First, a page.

GM Crop Database

Database Product Description

GU262 (ACS-GMØØ3-1)
Host Organism
Glycine max (Soybean)
Trait
Phosphinothricin (PPT) herbicide tolerance, specifically glufosinate ammonium.
Trait Introduction
Microparticle bombardment of plant cells or tissue
Proposed Use

Production for human consumption.

Product Developer
Bayer CropScience (Aventis CropScience(AgrEvo))

Summary of Regulatory Approvals

Country Food Feed Environment Notes
United States 1998 1998 1998

Introduction Expand

Soybean line GU262 was developed through a specific genetic modification to allow the use of glufosinate ammonium, the active ingredient in phosphinothricin containing herbicides (Basta, Ignite, Rely, Liberty, Harvest, and Finale), as a weed control option in soybean crops. The pat gene, which encodes the enzyme phosphinothricin-N-acetyltransferase (PAT) and confers tolerance to glufosinate ammonium, was isolated from the common aerobic soil actinomycete, Streptomyces viridochromogenes strain Tü 494 and introduced into the parent soybean line.

Glufosinate is a short name for the ammonium salt, glufosinate-ammonium. It is a broad-spectrum contact herbicide and is used to control a wide range of weeds after the crop emerges or for total vegetation control on land not used for cultivation. Glufosinate is a natural compound isolated from two species of Streptomyces fungi. It inhibits the activity of an enzyme, glutamine synthetase, which is necessary for the production of glutamine and for ammonia detoxification. The application of glufosinate leads to reduced glutamine and increased ammonia levels in the plant tissues. This causes photosynthesis to stop and the plant dies within a few days. Glufosinate also inhibits the same enzyme in animals. It is highly biodegradable, has no residual activity, and very low toxicity for humans and wild fauna. The PAT enzyme detoxifies phosphinothricin by acetylation into an inactive compound.

In the United States, the transgenic soybean lines A2704-12, A2704-21, and A5547-35 were designated as the antecedent organisms for GU262 for the purposes of conducting an environmental safety assessment. The soybean GU262 and its progeny were similar to the antecedent organisms as they were genetically engineered to express the same pat gene, and they all exhibited similar agronomic characteristics. Based on the similarity between between GU262 and the antecedent organisms A2704-12, A2704-21, and A5547-35, and on an analysis of scientific data and field tests, the soybean line GU262 was judged not to have any characteristics that would have a significant impact on any beneficial organisms in the environment or on any threatened or endangered species.

Summary of Introduced Genetic Elements Expand

Code Name Type Promoter, other Terminator Copies Form
pat phosphinothricin N-acetyltransferase HT CaMV 35S CaMV 35S poly(A) signal 2 Native
bla beta lactamase SM bacterial promoter Partial, not expressed

Characteristics of Glycine max (Soybean) Expand

Center of Origin Reproduction Toxins Allergenicity

Southeast Asia; wild soybean species endemic in China, Korea, Japan, Taiwan.

Self-polinated; rarely displays any dormancy characteristics; does not compete well with other cultivated plants.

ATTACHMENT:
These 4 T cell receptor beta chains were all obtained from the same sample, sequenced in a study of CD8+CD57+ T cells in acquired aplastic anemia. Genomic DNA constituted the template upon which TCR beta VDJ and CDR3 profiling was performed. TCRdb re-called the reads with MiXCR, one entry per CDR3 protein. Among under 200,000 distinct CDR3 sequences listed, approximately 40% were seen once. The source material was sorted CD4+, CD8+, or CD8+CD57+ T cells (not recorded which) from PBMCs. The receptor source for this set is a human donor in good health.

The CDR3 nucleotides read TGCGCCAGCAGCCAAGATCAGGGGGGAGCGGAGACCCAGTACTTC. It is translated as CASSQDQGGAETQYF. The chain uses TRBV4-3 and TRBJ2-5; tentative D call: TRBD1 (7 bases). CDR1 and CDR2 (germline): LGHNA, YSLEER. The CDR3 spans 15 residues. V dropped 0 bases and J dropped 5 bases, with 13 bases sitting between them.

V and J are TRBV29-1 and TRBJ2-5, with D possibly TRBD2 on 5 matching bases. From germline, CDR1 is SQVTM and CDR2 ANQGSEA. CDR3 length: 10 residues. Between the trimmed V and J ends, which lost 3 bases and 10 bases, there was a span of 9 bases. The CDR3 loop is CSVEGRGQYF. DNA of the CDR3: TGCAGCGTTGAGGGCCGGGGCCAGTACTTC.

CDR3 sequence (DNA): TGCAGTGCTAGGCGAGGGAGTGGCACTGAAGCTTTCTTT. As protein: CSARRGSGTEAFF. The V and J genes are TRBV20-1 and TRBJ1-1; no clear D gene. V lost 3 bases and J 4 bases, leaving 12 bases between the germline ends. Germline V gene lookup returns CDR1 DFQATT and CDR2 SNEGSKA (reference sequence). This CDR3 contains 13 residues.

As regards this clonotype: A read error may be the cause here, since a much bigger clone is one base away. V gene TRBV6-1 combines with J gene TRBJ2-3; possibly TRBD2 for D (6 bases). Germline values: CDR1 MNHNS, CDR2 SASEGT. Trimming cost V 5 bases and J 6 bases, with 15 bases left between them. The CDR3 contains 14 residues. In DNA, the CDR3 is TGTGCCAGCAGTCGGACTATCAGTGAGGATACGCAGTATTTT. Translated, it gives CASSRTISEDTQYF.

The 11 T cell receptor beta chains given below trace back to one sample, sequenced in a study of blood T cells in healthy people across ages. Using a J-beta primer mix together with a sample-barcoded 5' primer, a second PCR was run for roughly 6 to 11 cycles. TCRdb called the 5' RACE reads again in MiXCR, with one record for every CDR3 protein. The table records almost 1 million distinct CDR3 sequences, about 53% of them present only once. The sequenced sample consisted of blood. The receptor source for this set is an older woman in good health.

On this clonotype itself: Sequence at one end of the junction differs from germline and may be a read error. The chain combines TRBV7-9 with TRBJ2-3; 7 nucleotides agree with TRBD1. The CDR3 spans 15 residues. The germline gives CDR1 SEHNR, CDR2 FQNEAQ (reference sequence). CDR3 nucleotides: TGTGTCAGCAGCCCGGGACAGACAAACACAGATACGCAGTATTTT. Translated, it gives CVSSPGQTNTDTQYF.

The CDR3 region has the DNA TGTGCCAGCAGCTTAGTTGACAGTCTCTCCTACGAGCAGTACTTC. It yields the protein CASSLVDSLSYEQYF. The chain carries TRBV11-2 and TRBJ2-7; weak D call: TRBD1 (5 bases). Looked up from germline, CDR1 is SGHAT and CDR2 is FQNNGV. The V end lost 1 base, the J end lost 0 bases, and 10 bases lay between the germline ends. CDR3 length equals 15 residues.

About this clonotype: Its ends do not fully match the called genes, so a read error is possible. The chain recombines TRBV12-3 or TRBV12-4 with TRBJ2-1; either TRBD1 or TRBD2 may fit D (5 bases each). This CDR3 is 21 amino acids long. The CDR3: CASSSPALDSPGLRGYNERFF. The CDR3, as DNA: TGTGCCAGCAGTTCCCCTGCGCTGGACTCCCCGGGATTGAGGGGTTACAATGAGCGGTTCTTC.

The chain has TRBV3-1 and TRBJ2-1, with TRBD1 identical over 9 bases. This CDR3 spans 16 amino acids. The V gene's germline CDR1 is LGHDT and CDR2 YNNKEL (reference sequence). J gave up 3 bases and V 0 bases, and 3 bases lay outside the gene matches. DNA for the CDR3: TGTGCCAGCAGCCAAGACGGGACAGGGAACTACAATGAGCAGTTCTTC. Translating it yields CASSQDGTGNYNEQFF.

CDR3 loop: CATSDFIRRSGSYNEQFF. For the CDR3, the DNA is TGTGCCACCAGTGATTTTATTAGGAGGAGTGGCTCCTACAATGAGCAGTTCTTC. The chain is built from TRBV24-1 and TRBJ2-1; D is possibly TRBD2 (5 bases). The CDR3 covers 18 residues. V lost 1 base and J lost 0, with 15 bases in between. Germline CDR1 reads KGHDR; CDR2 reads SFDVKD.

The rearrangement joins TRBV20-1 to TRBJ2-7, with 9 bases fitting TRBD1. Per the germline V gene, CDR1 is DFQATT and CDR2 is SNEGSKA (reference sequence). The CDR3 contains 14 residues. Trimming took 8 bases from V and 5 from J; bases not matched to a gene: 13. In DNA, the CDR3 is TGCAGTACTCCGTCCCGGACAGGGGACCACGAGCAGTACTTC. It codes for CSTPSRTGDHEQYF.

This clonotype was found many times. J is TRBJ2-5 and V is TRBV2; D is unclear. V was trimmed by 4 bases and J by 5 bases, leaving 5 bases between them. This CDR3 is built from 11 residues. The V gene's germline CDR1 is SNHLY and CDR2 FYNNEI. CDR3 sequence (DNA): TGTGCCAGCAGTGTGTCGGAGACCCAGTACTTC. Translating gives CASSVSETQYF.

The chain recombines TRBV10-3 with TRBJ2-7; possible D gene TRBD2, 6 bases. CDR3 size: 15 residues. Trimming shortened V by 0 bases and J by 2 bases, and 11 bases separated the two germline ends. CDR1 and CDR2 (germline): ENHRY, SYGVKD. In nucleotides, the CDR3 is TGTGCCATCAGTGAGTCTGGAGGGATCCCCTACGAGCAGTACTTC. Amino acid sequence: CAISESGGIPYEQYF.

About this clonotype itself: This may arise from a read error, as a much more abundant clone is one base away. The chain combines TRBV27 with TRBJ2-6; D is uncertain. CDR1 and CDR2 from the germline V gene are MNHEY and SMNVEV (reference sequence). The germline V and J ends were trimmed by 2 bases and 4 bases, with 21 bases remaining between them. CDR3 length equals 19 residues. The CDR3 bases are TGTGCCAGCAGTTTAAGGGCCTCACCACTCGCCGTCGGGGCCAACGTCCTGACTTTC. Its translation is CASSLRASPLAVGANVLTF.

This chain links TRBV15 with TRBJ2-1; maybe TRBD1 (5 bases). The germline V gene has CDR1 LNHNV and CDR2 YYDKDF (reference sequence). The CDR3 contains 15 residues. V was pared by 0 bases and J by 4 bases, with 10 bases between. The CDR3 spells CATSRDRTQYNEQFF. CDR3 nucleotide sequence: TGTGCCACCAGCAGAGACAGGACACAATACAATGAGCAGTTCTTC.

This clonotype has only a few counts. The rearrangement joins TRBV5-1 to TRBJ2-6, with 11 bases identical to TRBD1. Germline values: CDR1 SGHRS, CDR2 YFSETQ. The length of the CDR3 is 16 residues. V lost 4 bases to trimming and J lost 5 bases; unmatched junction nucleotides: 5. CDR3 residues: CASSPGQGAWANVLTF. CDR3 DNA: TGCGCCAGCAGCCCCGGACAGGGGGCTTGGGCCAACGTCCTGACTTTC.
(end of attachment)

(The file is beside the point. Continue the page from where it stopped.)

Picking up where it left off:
Raw soybeans contain trypsin inhibitors, which are toxin when eaten.

Soy allergies are common, and eating soy products can cause rashes and swelling of the skin in sensitive individuals.

Donor Organism Characteristics Expand

Latin Name Gene Pathogenicity
Streptomyces viridochromogenes pat

S. viridochromogenes is ubiquitous in the soil. It exhibits very slight antimicrobial activity, is inhibited by streptomycin, and there have been no reports of adverse affects on humans, animals, or plants.

Modification Method Expand

The soybean line GU262 was produced via biolistic transformation of a soybean line with a pUC19 based plasmid vector, pB2/35SacK, containing the pat gene and sequences encoding the beta-lactamase enzyme that confers resistance to beta-lactam antibiotics such as ampicillin. Expression of the pat gene was regulated by including promoter and terminator sequences from the 35S transcript of cauliflower mosaic virus (CaMV).

The bla gene, encoding beta-lactamase, was employed as a selection method during the development process in order to identify bacterial colonies that had been transformed with recombinant plasmids. The promoter sequences for the bla gene were only active in bacteria and there was no expression of these sequences in the modified soybean lines.

Characteristics of the Modification Expand

The Introduced DNA

Southern blot analysis of genomic DNA from GU262 indicated the incorporation of 2 copies of the pat gene into the host genome. In addition, GU262 also contained partial copies of bla antibiotic marker gene, which was not expressed in plant tissue. Only the pat gene was fully intact and functional in the plants.

Environmental Safety Considerations Expand

Field Testing

Transgenic soybean line GU262 was field tested in the United States (1996-1998). Field trial reports from these tests demonstrated that the transformed soybean line did not exhibit weedy characteristics, and had no effect on nontarget organisms or the general environment.

Outcrossing

Gene introgression from transformed soybean line GU262 was extremely unlikely as there are no relatives of cultivated soybean in the continental United States and soybean plants are almost completely self-pollinated.